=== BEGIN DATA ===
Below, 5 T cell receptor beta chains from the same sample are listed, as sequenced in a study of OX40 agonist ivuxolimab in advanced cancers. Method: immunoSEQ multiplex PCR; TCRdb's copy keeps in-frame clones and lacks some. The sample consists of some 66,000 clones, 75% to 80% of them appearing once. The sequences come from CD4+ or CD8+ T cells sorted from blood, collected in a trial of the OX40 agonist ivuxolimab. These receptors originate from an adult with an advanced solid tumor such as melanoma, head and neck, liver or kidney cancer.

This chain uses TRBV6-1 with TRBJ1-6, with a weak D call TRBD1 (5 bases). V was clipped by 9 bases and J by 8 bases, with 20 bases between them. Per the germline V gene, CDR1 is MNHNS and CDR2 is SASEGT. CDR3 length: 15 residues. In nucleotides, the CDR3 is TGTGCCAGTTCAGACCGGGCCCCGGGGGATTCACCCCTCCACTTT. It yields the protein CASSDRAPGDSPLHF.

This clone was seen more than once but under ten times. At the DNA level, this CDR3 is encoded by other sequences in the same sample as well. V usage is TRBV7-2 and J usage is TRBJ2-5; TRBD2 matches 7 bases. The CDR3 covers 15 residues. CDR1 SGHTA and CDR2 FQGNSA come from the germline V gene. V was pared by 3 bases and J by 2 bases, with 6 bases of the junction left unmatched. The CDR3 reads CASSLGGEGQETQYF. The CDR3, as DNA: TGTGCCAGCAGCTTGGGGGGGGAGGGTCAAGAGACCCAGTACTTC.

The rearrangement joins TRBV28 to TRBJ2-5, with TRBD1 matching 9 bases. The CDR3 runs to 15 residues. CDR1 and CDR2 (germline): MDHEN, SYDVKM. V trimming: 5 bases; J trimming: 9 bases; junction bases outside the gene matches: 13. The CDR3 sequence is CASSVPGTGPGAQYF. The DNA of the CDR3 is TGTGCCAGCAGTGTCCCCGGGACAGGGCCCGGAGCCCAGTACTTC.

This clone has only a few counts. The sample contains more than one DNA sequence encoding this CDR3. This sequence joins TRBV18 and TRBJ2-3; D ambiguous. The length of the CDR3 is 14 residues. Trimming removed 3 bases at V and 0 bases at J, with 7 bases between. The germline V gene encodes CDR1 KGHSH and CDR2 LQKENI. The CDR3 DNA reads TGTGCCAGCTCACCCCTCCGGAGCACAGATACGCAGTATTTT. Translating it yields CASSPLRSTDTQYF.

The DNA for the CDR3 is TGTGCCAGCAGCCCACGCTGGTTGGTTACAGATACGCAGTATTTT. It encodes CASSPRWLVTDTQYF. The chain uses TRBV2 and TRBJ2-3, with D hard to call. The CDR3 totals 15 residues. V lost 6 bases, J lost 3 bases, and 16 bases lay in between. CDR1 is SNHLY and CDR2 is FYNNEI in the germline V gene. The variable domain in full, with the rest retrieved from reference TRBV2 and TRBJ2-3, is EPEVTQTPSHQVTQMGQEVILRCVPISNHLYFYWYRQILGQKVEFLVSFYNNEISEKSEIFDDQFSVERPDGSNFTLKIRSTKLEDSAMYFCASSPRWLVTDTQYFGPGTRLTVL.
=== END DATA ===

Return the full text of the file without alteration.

Below, 5 T cell receptor beta chains from the same sample are listed, as sequenced in a study of OX40 agonist ivuxolimab in advanced cancers. Method: immunoSEQ multiplex PCR; TCRdb's copy keeps in-frame clones and lacks some. The sample consists of some 66,000 clones, 75% to 80% of them appearing once. The sequences come from CD4+ or CD8+ T cells sorted from blood, collected in a trial of the OX40 agonist ivuxolimab. These receptors originate from an adult with an advanced solid tumor such as melanoma, head and neck, liver or kidney cancer.

This chain uses TRBV6-1 with TRBJ1-6, with a weak D call TRBD1 (5 bases). V was clipped by 9 bases and J by 8 bases, with 20 bases between them. Per the germline V gene, CDR1 is MNHNS and CDR2 is SASEGT. CDR3 length: 15 residues. In nucleotides, the CDR3 is TGTGCCAGTTCAGACCGGGCCCCGGGGGATTCACCCCTCCACTTT. It yields the protein CASSDRAPGDSPLHF.

This clone was seen more than once but under ten times. At the DNA level, this CDR3 is encoded by other sequences in the same sample as well. V usage is TRBV7-2 and J usage is TRBJ2-5; TRBD2 matches 7 bases. The CDR3 covers 15 residues. CDR1 SGHTA and CDR2 FQGNSA come from the germline V gene. V was pared by 3 bases and J by 2 bases, with 6 bases of the junction left unmatched. The CDR3 reads CASSLGGEGQETQYF. The CDR3, as DNA: TGTGCCAGCAGCTTGGGGGGGGAGGGTCAAGAGACCCAGTACTTC.

The rearrangement joins TRBV28 to TRBJ2-5, with TRBD1 matching 9 bases. The CDR3 runs to 15 residues. CDR1 and CDR2 (germline): MDHEN, SYDVKM. V trimming: 5 bases; J trimming: 9 bases; junction bases outside the gene matches: 13. The CDR3 sequence is CASSVPGTGPGAQYF. The DNA of the CDR3 is TGTGCCAGCAGTGTCCCCGGGACAGGGCCCGGAGCCCAGTACTTC.

This clone has only a few counts. The sample contains more than one DNA sequence encoding this CDR3. This sequence joins TRBV18 and TRBJ2-3; D ambiguous. The length of the CDR3 is 14 residues. Trimming removed 3 bases at V and 0 bases at J, with 7 bases between. The germline V gene encodes CDR1 KGHSH and CDR2 LQKENI. The CDR3 DNA reads TGTGCCAGCTCACCCCTCCGGAGCACAGATACGCAGTATTTT. Translating it yields CASSPLRSTDTQYF.

The DNA for the CDR3 is TGTGCCAGCAGCCCACGCTGGTTGGTTACAGATACGCAGTATTTT. It encodes CASSPRWLVTDTQYF. The chain uses TRBV2 and TRBJ2-3, with D hard to call. The CDR3 totals 15 residues. V lost 6 bases, J lost 3 bases, and 16 bases lay in between. CDR1 is SNHLY and CDR2 is FYNNEI in the germline V gene. The variable domain in full, with the rest retrieved from reference TRBV2 and TRBJ2-3, is EPEVTQTPSHQVTQMGQEVILRCVPISNHLYFYWYRQILGQKVEFLVSFYNNEISEKSEIFDDQFSVERPDGSNFTLKIRSTKLEDSAMYFCASSPRWLVTDTQYFGPGTRLTVL.